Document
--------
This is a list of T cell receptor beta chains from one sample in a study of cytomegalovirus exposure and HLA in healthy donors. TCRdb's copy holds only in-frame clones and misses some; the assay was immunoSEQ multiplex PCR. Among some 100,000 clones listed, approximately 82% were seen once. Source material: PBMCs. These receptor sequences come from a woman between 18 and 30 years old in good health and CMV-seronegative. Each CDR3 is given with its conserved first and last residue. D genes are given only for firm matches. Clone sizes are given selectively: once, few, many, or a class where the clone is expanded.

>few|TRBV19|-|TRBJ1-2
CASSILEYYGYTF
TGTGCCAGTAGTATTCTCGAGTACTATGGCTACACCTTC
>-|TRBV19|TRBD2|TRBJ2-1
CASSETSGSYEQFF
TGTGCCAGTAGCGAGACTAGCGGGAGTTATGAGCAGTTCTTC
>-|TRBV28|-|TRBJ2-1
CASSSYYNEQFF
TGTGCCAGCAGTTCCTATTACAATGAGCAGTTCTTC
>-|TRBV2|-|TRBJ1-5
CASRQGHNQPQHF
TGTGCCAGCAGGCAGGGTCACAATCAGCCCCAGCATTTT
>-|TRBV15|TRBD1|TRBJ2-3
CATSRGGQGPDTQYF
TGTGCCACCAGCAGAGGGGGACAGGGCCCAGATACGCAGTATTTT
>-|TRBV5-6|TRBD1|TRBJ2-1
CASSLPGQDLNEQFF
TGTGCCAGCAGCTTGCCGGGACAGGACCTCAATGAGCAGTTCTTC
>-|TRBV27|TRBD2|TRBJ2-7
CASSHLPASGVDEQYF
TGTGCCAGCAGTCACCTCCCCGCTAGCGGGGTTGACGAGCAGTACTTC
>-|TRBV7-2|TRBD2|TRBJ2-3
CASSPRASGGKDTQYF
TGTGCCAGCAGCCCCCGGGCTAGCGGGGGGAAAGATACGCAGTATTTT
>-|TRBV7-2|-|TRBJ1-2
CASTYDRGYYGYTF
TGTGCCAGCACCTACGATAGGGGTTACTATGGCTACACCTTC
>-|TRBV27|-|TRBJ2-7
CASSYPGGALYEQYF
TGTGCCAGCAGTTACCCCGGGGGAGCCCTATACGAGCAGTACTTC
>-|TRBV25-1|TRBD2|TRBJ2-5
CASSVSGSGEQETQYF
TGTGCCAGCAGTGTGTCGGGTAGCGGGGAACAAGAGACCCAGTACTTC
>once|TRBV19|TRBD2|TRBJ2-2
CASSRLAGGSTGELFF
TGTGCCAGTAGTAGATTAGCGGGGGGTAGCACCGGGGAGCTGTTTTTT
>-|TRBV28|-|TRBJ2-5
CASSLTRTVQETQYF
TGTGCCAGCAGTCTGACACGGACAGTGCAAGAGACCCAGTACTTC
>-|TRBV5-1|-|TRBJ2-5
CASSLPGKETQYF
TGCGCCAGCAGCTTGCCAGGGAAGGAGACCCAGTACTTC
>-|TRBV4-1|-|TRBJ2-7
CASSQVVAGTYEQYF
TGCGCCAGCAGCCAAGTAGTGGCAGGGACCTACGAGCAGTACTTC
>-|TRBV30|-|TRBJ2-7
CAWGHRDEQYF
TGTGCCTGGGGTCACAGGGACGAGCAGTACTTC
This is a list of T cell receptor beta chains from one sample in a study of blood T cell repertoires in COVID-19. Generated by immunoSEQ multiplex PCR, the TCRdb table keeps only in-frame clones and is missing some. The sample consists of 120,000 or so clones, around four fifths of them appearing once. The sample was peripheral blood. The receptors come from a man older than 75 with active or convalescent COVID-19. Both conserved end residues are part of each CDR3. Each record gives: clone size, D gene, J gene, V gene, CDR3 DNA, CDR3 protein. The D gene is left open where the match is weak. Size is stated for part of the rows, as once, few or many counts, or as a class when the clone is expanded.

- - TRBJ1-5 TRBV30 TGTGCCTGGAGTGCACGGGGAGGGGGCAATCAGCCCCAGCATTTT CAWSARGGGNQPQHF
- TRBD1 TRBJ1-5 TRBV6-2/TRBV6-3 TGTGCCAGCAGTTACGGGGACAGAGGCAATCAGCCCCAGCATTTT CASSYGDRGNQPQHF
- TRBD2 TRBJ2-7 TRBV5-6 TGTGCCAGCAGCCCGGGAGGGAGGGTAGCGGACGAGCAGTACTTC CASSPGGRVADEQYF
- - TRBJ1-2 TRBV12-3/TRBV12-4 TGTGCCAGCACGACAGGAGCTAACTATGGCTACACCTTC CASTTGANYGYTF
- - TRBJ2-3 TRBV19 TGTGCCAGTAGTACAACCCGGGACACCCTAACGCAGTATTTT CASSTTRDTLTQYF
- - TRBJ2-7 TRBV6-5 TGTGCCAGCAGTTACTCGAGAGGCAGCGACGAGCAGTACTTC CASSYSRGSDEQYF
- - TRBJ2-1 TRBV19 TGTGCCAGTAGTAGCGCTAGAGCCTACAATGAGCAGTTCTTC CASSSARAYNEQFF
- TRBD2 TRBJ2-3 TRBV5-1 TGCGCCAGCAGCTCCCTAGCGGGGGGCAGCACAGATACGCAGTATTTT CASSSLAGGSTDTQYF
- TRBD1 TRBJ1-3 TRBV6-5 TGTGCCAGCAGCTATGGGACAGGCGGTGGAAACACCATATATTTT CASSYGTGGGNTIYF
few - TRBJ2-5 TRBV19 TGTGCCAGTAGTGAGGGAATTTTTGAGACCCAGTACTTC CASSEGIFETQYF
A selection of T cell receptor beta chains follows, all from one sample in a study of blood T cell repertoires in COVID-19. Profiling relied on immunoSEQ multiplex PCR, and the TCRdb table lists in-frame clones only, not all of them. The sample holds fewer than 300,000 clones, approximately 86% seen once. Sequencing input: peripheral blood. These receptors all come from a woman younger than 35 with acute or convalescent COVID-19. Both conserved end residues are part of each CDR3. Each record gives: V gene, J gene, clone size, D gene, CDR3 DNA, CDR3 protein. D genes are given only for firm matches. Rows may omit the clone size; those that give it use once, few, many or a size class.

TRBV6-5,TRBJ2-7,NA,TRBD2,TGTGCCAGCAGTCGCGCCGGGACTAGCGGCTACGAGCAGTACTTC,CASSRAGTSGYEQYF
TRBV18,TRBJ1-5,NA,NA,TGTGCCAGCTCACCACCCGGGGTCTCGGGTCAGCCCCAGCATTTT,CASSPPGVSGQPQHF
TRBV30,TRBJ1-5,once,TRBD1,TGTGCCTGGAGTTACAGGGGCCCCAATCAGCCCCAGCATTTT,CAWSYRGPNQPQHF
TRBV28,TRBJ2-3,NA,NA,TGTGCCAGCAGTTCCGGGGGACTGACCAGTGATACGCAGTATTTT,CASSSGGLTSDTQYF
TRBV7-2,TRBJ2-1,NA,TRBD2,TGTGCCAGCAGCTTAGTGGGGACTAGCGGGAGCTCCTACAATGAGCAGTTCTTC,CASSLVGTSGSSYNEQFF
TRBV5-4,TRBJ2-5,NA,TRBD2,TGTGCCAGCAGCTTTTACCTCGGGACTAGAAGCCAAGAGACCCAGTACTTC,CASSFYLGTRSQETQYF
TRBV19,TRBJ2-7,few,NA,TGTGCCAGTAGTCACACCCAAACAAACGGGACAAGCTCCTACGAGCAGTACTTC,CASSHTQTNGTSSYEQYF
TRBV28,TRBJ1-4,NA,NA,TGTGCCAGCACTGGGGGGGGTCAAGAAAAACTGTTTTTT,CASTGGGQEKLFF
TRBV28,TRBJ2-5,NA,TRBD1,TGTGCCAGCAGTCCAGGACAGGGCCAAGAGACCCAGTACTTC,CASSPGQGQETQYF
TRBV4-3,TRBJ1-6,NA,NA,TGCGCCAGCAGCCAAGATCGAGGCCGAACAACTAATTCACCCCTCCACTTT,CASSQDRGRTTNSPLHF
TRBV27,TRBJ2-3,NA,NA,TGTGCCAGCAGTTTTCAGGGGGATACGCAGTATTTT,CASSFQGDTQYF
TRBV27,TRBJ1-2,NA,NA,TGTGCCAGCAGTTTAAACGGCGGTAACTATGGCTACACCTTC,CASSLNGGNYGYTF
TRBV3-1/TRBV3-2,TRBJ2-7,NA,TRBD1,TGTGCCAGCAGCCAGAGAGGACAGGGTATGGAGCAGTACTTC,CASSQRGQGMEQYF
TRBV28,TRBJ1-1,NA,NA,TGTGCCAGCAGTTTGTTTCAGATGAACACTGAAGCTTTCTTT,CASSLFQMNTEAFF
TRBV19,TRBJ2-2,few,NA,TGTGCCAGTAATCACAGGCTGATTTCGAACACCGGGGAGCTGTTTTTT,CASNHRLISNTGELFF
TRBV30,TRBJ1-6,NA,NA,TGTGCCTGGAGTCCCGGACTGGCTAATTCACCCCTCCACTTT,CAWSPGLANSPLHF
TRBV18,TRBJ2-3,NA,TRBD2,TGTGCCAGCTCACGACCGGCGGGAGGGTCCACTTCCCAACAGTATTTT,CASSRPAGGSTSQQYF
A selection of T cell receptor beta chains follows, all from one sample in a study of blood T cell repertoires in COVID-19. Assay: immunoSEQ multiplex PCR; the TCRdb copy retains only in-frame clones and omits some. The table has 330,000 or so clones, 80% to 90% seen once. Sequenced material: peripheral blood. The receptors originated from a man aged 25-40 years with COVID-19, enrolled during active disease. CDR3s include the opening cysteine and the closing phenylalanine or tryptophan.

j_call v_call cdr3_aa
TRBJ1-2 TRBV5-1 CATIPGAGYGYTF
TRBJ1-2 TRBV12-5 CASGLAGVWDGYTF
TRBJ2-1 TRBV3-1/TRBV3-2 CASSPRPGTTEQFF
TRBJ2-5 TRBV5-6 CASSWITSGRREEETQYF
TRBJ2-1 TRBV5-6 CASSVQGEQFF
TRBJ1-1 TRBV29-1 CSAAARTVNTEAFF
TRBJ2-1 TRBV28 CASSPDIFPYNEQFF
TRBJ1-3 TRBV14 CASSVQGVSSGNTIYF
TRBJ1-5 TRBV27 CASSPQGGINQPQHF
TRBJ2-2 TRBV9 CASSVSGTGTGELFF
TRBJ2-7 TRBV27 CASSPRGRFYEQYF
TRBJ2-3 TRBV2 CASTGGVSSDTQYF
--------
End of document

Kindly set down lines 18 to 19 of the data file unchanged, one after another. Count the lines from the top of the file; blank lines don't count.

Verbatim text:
CASSLPGQDLNEQFF
TGTGCCAGCAGCTTGCCGGGACAGGACCTCAATGAGCAGTTCTTC